Life Satisfaction Among Rural Low-Income Mothers: The Influence of Health, Human, Personal, and Social Capital
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The satisfaction with life among rural low-income mothers was assessed using a sample of 163 mothers who participated in a multi-state, three-year longitudinal study. Dependent variables included those that represented various forms of capital (health, human, personal and social) as well as the mothers’ levels of life satisfaction from prior years. Nearly two-thirds of the rural mothers were satisfied with their life in all three years. Their level of satisfaction appeared to be constant, however, such persistence had a time frame of only one year. The variables that affected their satisfaction with life were symptoms of risk of depression (health capital) and income adequacy (personal capital). These findings provide important insight on a marginalized, yet often overlooked, population.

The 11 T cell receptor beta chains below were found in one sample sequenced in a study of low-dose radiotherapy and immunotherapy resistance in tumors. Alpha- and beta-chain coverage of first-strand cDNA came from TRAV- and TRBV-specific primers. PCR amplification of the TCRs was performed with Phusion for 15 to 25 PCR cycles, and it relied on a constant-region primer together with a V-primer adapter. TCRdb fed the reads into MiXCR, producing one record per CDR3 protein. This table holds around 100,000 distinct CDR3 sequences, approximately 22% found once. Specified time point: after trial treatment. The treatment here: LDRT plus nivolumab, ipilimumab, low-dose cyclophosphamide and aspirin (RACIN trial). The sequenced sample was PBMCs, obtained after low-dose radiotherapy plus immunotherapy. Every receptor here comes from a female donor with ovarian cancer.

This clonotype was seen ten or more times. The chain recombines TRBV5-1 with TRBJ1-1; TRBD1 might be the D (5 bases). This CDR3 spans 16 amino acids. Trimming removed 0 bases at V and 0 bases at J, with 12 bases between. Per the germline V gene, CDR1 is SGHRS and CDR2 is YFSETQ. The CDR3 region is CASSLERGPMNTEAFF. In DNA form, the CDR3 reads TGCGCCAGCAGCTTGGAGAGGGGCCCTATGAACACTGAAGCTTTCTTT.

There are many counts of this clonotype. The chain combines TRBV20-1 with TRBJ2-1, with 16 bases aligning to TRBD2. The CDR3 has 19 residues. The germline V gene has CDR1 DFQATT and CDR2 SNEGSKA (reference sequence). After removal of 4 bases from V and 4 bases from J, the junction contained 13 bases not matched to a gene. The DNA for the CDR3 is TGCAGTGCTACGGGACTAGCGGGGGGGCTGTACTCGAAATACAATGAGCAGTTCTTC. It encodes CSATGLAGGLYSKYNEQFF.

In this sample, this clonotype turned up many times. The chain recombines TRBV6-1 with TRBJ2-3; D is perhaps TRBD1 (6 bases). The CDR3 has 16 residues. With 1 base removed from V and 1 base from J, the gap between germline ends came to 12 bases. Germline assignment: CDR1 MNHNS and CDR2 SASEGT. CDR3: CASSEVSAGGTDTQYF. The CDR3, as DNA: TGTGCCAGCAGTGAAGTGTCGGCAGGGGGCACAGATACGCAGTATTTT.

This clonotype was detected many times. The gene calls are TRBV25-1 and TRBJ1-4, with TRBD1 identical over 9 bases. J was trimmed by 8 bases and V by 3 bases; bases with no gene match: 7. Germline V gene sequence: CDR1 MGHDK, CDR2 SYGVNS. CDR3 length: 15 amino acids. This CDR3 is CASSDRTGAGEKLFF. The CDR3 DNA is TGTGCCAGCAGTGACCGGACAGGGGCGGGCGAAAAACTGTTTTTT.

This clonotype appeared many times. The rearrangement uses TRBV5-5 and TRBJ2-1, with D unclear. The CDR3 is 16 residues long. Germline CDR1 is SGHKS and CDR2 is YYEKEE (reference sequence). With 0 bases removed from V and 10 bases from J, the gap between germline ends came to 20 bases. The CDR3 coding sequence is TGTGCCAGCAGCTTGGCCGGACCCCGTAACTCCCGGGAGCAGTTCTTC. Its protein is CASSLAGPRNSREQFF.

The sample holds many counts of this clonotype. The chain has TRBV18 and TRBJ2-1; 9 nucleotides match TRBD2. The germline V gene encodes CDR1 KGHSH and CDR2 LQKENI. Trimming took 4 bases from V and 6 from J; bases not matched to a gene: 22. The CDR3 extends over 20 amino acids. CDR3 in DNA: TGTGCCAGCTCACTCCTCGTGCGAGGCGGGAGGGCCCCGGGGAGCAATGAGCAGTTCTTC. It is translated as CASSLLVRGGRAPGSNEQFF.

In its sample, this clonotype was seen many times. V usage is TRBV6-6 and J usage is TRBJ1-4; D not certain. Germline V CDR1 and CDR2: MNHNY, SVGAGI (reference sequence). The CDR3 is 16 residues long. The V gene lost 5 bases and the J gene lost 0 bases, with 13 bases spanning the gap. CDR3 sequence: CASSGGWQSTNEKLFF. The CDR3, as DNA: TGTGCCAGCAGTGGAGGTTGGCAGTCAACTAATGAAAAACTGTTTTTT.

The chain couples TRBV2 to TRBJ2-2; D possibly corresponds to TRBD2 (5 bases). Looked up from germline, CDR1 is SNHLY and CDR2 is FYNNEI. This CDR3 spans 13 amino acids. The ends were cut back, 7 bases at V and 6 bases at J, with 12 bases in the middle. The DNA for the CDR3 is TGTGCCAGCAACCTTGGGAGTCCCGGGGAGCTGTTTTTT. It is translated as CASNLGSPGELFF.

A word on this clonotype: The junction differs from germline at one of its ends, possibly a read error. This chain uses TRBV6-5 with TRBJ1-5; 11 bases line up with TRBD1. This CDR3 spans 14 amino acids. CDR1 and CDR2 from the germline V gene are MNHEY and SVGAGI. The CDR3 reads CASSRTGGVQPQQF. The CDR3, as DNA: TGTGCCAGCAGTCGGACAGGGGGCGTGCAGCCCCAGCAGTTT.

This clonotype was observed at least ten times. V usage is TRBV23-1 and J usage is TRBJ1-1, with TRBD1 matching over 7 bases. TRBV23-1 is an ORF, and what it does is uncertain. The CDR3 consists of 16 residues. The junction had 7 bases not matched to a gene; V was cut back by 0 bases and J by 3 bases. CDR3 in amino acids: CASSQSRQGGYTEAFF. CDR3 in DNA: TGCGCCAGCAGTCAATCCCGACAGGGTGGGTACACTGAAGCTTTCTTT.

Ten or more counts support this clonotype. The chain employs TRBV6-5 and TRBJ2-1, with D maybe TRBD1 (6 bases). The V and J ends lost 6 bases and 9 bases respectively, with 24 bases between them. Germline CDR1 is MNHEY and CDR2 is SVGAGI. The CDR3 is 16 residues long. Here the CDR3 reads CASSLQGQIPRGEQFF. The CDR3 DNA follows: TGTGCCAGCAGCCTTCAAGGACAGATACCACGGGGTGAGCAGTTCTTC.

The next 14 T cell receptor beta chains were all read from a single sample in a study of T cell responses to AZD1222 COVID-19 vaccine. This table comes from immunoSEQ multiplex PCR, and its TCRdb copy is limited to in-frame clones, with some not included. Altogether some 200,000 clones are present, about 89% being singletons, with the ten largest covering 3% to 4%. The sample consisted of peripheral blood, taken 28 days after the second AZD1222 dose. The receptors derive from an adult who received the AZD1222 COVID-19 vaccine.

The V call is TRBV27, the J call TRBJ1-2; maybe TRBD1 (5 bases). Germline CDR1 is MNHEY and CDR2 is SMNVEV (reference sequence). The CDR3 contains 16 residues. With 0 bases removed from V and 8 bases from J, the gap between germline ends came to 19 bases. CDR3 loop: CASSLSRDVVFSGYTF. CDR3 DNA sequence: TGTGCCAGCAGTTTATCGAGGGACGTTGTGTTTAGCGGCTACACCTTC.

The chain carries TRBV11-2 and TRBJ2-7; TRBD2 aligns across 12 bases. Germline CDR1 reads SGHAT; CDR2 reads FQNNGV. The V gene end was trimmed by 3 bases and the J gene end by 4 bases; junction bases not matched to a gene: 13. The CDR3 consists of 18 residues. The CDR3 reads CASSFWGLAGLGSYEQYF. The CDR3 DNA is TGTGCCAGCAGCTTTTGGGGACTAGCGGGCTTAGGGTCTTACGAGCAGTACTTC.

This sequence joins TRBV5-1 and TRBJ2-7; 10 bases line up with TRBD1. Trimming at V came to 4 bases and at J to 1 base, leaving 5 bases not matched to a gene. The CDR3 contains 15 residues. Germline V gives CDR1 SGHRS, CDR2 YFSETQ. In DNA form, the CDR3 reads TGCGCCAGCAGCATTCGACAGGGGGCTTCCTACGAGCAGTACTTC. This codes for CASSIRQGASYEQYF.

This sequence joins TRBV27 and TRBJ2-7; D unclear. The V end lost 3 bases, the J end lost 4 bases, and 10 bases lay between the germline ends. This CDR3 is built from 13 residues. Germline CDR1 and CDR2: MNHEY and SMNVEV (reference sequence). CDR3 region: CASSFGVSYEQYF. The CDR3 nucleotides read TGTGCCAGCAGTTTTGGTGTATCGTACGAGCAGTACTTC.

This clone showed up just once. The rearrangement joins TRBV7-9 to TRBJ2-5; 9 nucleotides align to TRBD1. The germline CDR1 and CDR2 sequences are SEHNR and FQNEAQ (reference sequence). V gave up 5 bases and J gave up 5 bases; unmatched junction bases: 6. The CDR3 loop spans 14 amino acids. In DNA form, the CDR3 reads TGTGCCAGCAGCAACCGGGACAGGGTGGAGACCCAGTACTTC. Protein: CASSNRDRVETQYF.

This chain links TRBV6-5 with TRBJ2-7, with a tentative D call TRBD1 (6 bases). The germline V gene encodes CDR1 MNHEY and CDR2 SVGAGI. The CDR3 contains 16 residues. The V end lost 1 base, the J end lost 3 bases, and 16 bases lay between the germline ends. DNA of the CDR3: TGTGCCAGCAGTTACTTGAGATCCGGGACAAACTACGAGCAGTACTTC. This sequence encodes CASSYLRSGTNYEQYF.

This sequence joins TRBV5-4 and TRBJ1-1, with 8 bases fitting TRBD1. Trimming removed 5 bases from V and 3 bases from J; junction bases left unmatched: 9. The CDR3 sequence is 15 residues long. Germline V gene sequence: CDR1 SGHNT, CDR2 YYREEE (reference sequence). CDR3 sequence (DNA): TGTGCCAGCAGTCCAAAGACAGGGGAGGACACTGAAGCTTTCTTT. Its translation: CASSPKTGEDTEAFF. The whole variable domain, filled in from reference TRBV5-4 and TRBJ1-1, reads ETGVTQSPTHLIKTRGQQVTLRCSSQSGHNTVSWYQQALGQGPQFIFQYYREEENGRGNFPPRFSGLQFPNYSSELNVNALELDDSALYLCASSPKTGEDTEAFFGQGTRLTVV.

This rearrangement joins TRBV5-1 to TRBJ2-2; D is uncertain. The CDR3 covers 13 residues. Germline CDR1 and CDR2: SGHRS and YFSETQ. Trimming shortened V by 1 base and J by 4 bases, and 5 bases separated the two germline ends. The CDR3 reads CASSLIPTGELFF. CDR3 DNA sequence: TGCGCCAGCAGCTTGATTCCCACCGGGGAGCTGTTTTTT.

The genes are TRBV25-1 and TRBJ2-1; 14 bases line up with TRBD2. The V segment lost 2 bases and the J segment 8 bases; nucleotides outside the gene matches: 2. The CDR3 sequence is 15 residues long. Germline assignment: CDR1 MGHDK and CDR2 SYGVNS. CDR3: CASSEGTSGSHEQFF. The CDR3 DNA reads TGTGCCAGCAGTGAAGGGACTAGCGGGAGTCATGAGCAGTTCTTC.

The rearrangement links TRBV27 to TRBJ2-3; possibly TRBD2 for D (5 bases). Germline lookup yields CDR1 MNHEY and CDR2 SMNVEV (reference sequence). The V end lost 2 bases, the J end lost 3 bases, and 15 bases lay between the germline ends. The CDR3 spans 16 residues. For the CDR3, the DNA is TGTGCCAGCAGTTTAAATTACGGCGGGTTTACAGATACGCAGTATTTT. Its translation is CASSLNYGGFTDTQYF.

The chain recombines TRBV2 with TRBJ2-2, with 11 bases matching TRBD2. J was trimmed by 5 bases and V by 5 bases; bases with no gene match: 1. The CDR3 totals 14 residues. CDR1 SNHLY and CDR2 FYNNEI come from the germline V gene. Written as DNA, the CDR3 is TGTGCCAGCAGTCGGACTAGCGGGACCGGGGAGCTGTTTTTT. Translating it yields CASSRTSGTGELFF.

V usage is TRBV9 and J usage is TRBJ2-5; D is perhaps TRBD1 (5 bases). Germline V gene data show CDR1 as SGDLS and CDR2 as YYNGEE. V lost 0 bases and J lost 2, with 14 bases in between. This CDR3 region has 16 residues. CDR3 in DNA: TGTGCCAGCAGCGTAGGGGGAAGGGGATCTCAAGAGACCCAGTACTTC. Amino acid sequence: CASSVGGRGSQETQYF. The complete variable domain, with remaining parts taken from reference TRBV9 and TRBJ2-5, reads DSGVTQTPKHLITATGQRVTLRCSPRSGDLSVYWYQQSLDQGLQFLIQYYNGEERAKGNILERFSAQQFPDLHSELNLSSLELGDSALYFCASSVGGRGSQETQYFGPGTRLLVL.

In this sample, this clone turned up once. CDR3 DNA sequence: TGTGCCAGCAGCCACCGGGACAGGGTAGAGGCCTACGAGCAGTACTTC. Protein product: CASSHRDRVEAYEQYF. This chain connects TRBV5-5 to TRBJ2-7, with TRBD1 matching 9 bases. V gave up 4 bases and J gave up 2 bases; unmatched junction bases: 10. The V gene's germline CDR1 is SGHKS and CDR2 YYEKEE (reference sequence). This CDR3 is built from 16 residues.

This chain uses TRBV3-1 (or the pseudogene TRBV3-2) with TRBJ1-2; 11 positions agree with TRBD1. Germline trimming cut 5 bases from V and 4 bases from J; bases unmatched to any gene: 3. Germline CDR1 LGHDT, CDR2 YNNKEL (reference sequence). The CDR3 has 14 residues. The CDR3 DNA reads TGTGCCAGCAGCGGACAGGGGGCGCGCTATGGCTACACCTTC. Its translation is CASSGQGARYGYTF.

KeywordsSatisfaction with life Rural low-income mothers Health capital Human capital Personal capital Social capital Homeostatis
This research was supported in part by USDA/CSREES/NRICGP Grants—2001-35401-10215, 2002-35401-11591, 2004-35401-14938. Data were collected in conjunction with the cooperative multi state research project NC-223/NC-1011 Rural Low-income families: Tracking Their Well-being and Functioning in the Context of Welfare Reform. Cooperating states are California, Colorado, Indiana, Iowa, Kentucky, Louisiana, Massachusetts, Maryland, Michigan, Minnesota, Nebraska, New Hampshire, New York, Ohio, Oregon, South Dakota, West Virginia, and Wyoming.
The authors gratefully acknowledge the assistance of Peter St. Marie and Nathaniel Lanier, undergraduate research assistants, at the University of Massachusetts Amherst.
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